Sustainable Community Development through Entrepreneurship: Corporate-Based versus Wellbeing-Centered Approaches to Responsible Production

Sustainable Community Development through Entrepreneurship


Partners:  IBF, Business School, The University of Queensland, Continental Gold Mining Company, AngloGold Ashanti, Seafields Resources Canadian Exploration Company, Local and State governments of Antioquia and Risaralda, Ministry of Mines of Colombia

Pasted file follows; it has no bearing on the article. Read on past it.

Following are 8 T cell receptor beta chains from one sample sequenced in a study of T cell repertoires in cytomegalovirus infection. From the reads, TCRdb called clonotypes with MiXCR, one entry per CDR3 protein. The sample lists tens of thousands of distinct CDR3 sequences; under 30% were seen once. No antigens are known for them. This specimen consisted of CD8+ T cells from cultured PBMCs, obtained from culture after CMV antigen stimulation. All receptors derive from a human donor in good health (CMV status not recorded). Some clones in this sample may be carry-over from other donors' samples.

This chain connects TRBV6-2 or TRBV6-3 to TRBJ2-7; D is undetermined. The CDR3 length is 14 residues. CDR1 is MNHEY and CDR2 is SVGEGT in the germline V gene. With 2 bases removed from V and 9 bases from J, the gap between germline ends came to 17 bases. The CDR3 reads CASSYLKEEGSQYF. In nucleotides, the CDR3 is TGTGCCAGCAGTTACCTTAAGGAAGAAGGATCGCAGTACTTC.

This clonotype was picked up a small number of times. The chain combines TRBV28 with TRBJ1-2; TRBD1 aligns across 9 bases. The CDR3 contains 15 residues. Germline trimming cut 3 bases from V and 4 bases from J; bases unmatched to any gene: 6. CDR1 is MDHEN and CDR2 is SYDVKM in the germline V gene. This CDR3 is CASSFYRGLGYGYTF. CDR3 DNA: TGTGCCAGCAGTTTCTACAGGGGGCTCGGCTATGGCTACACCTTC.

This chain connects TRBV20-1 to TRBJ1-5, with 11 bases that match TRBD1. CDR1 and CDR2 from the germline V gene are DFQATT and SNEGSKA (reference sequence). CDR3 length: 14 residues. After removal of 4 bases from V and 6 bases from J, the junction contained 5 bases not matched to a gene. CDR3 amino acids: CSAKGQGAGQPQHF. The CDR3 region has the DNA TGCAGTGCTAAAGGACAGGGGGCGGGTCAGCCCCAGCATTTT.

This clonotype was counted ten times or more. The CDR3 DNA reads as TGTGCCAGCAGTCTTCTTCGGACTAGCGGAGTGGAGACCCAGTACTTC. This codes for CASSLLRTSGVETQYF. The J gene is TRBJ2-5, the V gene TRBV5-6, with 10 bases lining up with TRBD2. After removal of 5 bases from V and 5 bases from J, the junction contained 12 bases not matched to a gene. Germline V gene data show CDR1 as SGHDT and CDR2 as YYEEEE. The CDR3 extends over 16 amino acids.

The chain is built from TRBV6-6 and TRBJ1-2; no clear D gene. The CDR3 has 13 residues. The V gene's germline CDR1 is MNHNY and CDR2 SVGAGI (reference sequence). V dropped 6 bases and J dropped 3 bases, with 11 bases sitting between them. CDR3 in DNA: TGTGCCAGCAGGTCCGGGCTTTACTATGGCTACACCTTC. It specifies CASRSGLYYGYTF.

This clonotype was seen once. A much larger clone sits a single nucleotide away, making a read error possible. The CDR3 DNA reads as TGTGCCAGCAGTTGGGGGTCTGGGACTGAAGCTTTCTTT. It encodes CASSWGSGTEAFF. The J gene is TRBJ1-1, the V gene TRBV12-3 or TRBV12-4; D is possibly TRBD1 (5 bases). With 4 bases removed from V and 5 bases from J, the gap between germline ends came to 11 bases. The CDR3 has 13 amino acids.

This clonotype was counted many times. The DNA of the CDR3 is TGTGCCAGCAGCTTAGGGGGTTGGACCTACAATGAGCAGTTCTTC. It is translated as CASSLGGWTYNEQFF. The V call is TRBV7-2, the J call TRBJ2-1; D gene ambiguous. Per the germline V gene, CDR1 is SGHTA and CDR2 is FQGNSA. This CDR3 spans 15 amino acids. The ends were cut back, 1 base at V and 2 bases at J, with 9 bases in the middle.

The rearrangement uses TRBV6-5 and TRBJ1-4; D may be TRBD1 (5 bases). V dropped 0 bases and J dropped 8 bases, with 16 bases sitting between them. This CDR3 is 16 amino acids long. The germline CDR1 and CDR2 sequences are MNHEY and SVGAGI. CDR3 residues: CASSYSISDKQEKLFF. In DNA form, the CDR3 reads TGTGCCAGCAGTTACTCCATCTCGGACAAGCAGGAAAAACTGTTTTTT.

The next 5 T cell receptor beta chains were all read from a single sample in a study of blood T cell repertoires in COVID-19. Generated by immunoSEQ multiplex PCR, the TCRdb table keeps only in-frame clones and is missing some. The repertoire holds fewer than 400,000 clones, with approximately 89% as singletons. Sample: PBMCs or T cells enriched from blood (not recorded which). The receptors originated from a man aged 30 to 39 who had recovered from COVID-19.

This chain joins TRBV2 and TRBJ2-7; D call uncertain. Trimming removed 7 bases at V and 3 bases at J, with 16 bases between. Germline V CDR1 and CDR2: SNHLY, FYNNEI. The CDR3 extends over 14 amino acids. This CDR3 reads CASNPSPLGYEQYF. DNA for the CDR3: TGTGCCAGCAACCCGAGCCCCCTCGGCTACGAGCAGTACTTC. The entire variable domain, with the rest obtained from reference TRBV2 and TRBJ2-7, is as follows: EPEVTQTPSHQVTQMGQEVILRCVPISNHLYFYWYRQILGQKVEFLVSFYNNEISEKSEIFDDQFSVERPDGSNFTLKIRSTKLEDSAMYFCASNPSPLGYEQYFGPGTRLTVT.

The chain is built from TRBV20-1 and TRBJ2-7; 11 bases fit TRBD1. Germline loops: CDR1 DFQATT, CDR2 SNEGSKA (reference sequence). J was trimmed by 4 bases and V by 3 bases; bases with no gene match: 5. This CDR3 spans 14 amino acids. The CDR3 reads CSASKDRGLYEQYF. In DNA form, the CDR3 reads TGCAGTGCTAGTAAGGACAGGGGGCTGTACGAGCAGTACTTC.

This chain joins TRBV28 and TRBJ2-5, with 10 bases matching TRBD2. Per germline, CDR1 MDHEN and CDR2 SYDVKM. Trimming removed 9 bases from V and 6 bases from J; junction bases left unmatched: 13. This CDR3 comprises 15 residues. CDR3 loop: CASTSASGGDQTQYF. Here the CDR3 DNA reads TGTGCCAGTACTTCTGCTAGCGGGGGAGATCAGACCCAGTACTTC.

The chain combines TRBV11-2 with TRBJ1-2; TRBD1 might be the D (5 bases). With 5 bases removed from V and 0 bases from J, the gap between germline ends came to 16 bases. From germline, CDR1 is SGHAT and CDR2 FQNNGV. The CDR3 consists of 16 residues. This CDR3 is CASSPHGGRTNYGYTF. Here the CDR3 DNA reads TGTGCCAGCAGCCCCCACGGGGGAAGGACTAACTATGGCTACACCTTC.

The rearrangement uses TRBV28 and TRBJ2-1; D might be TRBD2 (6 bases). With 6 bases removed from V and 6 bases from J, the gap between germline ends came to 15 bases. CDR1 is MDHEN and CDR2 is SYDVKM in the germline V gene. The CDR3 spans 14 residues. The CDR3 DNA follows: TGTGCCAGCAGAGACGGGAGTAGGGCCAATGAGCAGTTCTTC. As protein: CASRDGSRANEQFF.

Impact: This project aims to build new theory about the links between sustainable community development, entrepreneurship, community wellbeing and interlinkages between the Sustainable Development Goal 12 (hereafter SDG 12) – Sustainable Consumption and Production and the Sustainable Development Goal 3 (hereafter SDG 3) – Good Health and Wellbeing. New theory is needed because multidimensional wellbeing has not been used as an outcome variable with which to assess relative merits or understand the intricacies of how development approaches achieve synergies or fragmentation between the varying components of wellbeing. The research presented here is based on a case study qualitative methodology strategy. Evidence shows that resource-rich regions of Latin America are sites for sustainable community development and responsible production by international companies. Through a comparative case study of two resource towns in Colombia – Antioquia and Risaralda – we find contrasting approaches with different outcomes. A top-down corporate-based approach to sustainable community development occurred in Antioquia but bound the future of the community to resource extraction (mining) with limited attention to other aspects of community wellbeing. This reduced the overall resilience and wellbeing opportunities for the community. In Risaralda, by contrast, a more responsible, wellbeing-conscious approach was adopted based on local entrepreneurship. Entrepreneurship here was not only focused on economic development and the future self-sufficiency of the community apart from mining but was also conscious of producing responsibly and building a greater range of wellbeing components other than just economic. We use these results to articulate a wellbeing-centric approach to development called Entrepreneurship for Community Wellbeing.